Aggregate Industries launches ‘Get on Your Bike’ campaign with the Leicester Tigers, as part of their joint Concrete Rugby CSR initiative.
Campaign comes after the organisations found that only 19% of Leicestershire secondary school children are getting their recommended daily exercise
Leading construction materials supplier Aggregate Industries is working with Leicester Tigers to encourage local school children to cycle more. The campaign, called ‘Get on You Bike’, forms part of Aggregate Industries’ CSR activity with the rugby club – Concrete Rugby – which encourages health and wellbeing in young people.
As part of the campaign the organisations surveyed Leicestershire secondary school children and found that only 19% of them are getting their recommended level daily of exercise, with just under a third (30%) admitting that they’re aware they should be getting at least seven hours a week. National guidelines state children should be getting approximately 60 mins of exercise a day. However over half the children surveyed (57%) said they spend most of their time outside of school either watching TV or gaming and over a third (38%) plan to do the same during the school holidays.
That’s why Aggregate Industries and Leicester Tigers have launched the ‘Get on Your Bike’ initiative, to get school children in Leicestershire more active and spending more time cycling. Whilst 83% of the pupils claimed to own a bike, a third (34%) admitted that they sometimes ride it less than once a week, and only 8% ride it to school. The two organisations believe that spending just 15 minutes cycling to and from school could make a real difference to a child's fitness, establishing healthy habits that could remain with them into adulthood.
To drive the message home, representatives from the Leicester Tigers and Aggregate Industries will be visiting numerous schools across Leicestershire to discuss with pupils the importance of a healthy lifestyle, exercise and the benefits of spending time outdoors. They’ll also be covering topics such as ‘sustainability’ and how cycling can help the environment, as well as ‘cycle safety’ and how to stay safe whilst on the road.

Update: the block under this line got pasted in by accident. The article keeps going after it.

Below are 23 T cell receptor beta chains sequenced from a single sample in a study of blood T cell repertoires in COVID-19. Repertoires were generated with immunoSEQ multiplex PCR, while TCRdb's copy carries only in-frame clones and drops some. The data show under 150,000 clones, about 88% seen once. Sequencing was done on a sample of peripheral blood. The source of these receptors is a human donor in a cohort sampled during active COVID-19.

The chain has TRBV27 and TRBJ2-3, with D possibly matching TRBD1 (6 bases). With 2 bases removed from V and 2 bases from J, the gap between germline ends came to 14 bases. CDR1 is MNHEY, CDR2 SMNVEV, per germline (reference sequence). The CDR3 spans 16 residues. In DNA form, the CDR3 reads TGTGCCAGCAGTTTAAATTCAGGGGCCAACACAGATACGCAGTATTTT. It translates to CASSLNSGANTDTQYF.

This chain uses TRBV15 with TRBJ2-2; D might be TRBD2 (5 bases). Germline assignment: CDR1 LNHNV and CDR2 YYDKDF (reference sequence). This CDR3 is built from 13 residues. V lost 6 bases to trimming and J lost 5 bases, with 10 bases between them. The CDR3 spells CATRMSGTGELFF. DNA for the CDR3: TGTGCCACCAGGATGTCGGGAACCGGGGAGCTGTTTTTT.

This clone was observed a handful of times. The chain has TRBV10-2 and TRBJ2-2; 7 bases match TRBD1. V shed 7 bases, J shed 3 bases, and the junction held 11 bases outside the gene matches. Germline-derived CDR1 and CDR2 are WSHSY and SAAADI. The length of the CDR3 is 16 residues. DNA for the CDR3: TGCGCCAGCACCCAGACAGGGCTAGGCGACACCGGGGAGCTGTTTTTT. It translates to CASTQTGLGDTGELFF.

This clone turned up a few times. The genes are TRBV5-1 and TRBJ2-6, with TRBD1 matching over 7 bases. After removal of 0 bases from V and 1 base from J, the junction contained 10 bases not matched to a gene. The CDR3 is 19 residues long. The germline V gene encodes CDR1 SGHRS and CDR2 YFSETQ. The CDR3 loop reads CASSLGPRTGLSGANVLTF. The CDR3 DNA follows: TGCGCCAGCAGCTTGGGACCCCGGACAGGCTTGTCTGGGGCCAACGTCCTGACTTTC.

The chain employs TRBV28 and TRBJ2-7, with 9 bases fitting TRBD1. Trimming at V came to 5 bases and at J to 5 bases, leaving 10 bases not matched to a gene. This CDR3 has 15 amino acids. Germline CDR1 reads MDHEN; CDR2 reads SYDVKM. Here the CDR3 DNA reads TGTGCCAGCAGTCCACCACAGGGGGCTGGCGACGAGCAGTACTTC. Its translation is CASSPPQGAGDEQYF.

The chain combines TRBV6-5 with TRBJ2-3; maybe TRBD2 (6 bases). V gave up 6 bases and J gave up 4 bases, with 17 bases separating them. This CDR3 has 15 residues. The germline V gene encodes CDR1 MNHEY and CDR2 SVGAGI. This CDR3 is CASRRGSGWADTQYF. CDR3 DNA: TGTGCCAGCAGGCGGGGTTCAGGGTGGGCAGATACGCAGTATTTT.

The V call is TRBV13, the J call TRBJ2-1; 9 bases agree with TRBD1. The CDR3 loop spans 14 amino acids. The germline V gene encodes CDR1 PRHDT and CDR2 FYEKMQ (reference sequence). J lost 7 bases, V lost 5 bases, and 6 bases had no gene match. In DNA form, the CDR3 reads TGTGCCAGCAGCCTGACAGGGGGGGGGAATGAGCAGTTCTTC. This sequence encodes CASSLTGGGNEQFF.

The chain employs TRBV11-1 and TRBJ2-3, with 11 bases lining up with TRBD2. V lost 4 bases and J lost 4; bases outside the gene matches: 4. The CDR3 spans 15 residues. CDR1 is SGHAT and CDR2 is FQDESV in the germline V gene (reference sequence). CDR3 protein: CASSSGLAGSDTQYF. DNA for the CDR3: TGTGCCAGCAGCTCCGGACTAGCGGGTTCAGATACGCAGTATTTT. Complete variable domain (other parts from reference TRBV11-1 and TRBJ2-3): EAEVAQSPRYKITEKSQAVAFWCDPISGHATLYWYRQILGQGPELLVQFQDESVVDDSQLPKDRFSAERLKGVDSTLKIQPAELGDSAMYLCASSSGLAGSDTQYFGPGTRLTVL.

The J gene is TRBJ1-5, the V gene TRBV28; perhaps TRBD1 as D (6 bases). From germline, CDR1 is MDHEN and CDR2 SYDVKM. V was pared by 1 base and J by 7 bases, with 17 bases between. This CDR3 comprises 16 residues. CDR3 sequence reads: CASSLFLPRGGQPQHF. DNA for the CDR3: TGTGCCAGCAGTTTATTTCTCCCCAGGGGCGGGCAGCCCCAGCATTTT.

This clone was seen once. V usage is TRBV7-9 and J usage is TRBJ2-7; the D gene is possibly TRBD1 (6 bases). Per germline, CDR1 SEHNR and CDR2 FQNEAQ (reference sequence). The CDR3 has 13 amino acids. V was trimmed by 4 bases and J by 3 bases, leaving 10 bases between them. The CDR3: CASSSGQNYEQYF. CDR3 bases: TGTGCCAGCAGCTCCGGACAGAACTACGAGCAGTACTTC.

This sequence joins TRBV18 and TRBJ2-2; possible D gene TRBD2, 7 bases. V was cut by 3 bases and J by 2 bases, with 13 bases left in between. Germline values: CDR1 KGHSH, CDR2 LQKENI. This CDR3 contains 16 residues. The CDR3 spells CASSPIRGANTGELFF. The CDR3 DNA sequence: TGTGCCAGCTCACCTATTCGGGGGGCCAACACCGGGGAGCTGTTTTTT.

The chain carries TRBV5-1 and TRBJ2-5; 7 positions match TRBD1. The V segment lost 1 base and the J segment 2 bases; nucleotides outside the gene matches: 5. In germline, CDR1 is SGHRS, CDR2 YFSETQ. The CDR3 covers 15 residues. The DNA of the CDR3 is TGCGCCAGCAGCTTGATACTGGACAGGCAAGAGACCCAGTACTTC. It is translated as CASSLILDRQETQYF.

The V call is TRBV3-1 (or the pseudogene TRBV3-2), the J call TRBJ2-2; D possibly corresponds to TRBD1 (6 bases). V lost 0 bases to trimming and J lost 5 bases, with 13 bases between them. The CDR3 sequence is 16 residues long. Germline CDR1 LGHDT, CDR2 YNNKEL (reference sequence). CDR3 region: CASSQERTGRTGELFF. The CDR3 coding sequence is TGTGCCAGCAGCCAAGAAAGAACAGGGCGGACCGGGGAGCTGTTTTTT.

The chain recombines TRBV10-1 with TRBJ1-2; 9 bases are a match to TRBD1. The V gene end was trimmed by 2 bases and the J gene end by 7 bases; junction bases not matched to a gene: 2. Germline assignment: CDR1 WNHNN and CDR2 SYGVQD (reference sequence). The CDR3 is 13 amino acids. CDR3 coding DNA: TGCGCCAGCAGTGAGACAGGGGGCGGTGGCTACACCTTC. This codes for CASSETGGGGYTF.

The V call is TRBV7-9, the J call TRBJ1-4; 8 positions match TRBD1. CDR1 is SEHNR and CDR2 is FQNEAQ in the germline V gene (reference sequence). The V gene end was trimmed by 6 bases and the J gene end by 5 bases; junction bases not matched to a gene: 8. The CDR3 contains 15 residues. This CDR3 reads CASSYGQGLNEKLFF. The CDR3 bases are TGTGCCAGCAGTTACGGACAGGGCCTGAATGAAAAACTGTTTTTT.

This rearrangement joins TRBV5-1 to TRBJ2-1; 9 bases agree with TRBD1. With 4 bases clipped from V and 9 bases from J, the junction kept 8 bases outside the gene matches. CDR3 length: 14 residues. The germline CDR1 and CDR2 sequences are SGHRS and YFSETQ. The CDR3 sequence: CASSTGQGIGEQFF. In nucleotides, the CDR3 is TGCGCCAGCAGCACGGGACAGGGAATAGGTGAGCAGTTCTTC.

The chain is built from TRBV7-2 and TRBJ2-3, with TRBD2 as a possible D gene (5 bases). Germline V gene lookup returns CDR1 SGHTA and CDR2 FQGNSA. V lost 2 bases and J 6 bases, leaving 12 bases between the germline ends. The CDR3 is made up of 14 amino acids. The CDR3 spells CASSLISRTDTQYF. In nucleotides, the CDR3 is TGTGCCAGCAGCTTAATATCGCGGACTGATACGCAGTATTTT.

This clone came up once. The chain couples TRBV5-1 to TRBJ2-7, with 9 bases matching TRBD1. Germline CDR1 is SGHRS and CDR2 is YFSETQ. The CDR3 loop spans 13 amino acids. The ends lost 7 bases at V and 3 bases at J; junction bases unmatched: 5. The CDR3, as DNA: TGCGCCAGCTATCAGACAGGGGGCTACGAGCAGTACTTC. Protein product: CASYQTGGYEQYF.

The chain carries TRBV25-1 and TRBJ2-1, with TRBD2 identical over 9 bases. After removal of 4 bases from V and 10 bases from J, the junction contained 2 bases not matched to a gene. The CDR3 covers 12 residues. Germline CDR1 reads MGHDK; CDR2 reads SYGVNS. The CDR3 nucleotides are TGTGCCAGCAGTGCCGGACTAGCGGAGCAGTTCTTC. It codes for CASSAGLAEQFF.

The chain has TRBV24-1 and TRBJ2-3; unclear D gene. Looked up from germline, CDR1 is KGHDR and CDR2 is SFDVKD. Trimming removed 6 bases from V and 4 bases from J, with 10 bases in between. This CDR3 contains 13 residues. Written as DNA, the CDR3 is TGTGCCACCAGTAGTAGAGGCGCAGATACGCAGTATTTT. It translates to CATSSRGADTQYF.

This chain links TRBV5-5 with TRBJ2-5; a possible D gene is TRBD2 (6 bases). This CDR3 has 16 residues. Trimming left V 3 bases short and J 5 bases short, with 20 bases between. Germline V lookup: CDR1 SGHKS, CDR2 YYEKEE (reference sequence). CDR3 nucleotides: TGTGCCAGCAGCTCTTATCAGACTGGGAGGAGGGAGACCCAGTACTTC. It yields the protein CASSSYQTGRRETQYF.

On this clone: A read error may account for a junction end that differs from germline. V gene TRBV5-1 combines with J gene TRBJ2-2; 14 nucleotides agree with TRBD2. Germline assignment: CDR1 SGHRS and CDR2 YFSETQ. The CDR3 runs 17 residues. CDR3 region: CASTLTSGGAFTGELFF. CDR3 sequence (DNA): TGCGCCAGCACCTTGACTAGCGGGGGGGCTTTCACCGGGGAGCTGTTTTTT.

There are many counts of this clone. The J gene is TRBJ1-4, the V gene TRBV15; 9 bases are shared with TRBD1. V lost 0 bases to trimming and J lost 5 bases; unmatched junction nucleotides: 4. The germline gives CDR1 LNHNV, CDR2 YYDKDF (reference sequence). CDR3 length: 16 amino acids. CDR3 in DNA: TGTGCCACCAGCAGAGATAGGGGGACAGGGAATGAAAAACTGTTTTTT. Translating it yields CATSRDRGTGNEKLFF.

François Pétry, CEO of Aggregate Industries, comments: “The fact that only 19% of school children in Leicestershire are getting their recommended amount of daily exercise is worrying. Through this campaign, we want to educate young people about the importance of maintaining a healthy lifestyle, in the hope that it becomes a lifelong habit.
“Cycling is a fun and easy way to keep fit and get outdoors. Using it as a mode of transport, such as cycling to school, also means you’re doing your bit to help the environment and cut down car journeys. That’s why we’re encouraging young people to ‘get on your bike’ and make cycling a part of their weekly routines and summer holiday activities.”
Chris Rose, head of brand at Leicester Tigers, added: “The research carried out has raised some interesting facts about how active youngsters across the region are. As part of our continued work with Aggregate Industries, we’re keen to get involved with helping kids be more active.
“Having the Tigers players get involved is great way to engage with school children and recognise how cycling can benefit them physically and socially in all walks of life.”
Aggregate Industries will also be launching a social media campaign, encouraging pupils to get involved by asking a friend to take pictures or videos of them with their bike (in a safe space) and tweeting @aggregateuk, using the hashtag #getonyourbike.
There will also be videos from Aggregate Industries staff and Leicester Tigers players, discussing how they stay fit off the field / on the weekends, what some of their favourite exercises are and what they love about cycling.
For further information about Aggregate Industries, visit www.aggregate.com or for more about Concrete Rugby, and Get on your Bike, visit: https://www.leicestertigers.com/community/aggregate-industries-concrete-rugby.
*240 school children were surveyed, across four schools in Leicestershire during March 2018